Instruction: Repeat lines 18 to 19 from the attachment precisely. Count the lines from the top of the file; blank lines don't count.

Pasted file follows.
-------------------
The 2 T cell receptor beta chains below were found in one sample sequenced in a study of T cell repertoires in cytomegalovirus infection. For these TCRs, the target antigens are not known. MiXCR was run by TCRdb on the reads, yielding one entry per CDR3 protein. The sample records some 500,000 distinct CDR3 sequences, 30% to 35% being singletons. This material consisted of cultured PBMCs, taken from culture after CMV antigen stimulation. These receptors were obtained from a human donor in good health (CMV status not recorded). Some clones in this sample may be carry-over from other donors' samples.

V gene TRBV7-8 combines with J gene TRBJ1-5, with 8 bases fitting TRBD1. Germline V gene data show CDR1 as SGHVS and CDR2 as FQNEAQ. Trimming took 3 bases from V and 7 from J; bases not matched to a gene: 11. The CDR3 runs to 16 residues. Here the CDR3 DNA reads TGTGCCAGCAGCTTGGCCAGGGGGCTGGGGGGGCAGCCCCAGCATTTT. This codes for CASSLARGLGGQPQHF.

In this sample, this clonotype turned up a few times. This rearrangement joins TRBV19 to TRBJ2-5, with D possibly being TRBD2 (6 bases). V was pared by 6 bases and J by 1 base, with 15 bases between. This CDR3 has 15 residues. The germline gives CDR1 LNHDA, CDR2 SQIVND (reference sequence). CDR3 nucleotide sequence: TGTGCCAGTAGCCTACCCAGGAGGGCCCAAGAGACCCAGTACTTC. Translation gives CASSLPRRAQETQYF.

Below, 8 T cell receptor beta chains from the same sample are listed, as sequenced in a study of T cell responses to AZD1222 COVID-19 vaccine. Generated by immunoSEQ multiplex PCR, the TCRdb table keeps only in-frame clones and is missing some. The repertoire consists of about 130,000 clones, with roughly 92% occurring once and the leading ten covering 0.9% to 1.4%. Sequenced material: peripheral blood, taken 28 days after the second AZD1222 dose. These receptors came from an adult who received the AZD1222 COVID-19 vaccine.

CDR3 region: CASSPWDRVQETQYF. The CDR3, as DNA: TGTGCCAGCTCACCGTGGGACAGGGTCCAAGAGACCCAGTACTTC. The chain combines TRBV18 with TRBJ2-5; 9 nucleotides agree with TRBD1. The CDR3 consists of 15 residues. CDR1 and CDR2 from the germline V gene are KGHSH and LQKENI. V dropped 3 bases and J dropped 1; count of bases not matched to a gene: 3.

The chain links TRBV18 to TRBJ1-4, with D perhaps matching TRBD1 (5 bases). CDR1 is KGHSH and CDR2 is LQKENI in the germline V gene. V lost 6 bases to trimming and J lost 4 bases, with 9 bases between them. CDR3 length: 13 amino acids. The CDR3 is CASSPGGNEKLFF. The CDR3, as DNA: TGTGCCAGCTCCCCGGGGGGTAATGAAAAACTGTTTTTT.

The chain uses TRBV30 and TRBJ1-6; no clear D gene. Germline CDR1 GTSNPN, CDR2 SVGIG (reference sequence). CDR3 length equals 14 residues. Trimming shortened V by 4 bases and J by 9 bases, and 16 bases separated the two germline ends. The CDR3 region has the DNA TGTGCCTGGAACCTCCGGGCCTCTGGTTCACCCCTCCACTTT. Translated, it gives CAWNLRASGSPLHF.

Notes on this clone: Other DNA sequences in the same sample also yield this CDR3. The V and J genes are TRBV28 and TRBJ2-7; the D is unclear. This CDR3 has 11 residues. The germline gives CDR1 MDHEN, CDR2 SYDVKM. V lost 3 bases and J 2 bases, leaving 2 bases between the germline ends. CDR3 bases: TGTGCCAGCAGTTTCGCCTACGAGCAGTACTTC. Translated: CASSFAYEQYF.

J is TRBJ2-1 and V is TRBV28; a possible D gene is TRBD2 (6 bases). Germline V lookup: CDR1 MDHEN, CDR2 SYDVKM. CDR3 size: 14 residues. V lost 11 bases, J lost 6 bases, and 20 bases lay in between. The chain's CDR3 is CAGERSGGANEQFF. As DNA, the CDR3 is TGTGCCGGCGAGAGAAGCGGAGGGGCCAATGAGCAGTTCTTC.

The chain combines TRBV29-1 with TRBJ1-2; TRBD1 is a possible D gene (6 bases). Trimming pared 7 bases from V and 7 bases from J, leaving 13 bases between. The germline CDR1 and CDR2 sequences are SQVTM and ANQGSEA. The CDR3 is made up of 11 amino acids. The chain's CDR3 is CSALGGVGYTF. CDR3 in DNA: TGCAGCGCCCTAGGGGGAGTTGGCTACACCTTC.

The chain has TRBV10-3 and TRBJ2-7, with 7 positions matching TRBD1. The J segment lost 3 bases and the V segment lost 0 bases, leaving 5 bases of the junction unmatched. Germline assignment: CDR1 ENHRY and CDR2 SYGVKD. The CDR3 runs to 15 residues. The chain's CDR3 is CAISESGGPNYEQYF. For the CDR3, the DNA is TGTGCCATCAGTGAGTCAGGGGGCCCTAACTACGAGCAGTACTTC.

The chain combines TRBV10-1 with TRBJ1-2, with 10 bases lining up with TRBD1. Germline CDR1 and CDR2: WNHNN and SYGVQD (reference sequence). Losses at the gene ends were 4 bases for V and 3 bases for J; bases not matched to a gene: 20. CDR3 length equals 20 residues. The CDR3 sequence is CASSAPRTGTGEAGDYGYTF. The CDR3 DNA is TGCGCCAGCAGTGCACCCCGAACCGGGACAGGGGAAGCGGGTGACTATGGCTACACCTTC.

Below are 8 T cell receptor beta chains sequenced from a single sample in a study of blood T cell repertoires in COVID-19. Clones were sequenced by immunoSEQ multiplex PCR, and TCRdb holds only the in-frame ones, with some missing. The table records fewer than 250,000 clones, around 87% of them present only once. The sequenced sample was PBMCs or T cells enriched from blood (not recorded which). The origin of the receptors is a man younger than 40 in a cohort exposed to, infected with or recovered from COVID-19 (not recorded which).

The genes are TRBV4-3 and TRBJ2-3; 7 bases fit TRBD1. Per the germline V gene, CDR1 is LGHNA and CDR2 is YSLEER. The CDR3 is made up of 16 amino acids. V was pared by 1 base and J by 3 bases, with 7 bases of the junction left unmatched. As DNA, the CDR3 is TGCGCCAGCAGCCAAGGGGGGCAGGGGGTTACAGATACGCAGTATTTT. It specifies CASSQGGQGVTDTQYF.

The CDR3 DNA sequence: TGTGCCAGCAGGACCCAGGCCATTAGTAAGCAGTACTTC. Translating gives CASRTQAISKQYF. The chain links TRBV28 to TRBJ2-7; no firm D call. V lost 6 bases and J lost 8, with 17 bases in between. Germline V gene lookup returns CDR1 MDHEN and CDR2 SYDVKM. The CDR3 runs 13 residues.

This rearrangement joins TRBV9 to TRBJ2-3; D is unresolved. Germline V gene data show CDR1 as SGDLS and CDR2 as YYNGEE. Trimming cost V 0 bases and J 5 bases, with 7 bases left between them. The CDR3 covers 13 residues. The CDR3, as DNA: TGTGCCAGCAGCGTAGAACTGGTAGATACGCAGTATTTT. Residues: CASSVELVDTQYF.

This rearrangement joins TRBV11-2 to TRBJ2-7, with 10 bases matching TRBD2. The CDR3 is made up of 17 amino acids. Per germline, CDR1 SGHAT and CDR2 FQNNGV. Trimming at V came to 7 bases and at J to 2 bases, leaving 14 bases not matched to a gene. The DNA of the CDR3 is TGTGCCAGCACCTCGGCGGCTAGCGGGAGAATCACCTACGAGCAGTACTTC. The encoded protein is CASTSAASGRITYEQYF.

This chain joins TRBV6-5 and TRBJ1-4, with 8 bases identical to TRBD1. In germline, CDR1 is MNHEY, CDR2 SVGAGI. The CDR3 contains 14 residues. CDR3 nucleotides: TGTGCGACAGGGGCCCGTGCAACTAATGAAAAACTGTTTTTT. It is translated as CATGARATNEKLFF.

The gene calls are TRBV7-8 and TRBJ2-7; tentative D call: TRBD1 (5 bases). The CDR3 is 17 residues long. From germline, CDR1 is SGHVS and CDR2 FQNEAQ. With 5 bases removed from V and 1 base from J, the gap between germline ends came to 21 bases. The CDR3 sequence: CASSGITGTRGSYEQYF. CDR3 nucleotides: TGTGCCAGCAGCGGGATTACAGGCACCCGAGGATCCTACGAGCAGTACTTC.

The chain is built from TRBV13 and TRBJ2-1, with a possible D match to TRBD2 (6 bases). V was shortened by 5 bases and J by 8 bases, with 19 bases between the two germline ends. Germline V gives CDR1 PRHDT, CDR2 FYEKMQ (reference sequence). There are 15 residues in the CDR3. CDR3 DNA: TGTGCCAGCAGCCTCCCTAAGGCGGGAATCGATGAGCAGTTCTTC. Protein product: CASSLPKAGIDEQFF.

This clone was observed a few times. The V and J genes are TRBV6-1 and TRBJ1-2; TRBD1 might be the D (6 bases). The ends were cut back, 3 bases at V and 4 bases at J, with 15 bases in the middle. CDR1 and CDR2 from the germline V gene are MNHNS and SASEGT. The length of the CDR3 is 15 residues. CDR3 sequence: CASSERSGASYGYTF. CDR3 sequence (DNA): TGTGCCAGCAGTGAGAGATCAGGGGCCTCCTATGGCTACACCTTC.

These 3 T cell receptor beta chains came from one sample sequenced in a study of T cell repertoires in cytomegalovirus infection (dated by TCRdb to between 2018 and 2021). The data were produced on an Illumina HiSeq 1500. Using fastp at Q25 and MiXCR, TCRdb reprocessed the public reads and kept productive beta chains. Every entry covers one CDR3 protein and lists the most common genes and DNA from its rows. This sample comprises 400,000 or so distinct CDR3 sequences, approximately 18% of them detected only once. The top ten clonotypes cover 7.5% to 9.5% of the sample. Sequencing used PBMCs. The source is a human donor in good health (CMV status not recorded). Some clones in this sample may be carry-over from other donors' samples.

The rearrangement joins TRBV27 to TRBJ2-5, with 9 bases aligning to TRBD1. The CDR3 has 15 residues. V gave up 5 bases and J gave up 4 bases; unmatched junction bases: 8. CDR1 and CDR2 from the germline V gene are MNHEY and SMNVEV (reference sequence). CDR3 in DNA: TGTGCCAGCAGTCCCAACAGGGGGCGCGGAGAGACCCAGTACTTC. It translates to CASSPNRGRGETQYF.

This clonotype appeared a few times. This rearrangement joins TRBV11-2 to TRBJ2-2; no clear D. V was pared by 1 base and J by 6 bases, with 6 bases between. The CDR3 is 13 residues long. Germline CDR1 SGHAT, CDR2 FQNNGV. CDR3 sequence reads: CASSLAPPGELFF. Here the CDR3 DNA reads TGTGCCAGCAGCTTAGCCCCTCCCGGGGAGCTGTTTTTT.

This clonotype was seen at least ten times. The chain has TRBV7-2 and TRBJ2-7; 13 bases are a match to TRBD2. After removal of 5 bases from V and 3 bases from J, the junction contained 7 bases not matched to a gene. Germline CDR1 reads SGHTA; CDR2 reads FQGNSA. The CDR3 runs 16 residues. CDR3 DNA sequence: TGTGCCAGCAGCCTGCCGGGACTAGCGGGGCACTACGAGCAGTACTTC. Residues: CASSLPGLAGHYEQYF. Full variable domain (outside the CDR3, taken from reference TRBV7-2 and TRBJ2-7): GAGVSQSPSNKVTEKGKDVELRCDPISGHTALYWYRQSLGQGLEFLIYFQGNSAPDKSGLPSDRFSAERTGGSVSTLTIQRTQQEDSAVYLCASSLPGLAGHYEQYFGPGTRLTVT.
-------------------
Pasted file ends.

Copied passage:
This chain joins TRBV6-5 and TRBJ1-4, with 8 bases identical to TRBD1. In germline, CDR1 is MNHEY, CDR2 SVGAGI. The CDR3 contains 14 residues. CDR3 nucleotides: TGTGCGACAGGGGCCCGTGCAACTAATGAAAAACTGTTTTTT. It is translated as CATGARATNEKLFF.

The gene calls are TRBV7-8 and TRBJ2-7; tentative D call: TRBD1 (5 bases). The CDR3 is 17 residues long. From germline, CDR1 is SGHVS and CDR2 FQNEAQ. With 5 bases removed from V and 1 base from J, the gap between germline ends came to 21 bases. The CDR3 sequence: CASSGITGTRGSYEQYF. CDR3 nucleotides: TGTGCCAGCAGCGGGATTACAGGCACCCGAGGATCCTACGAGCAGTACTTC.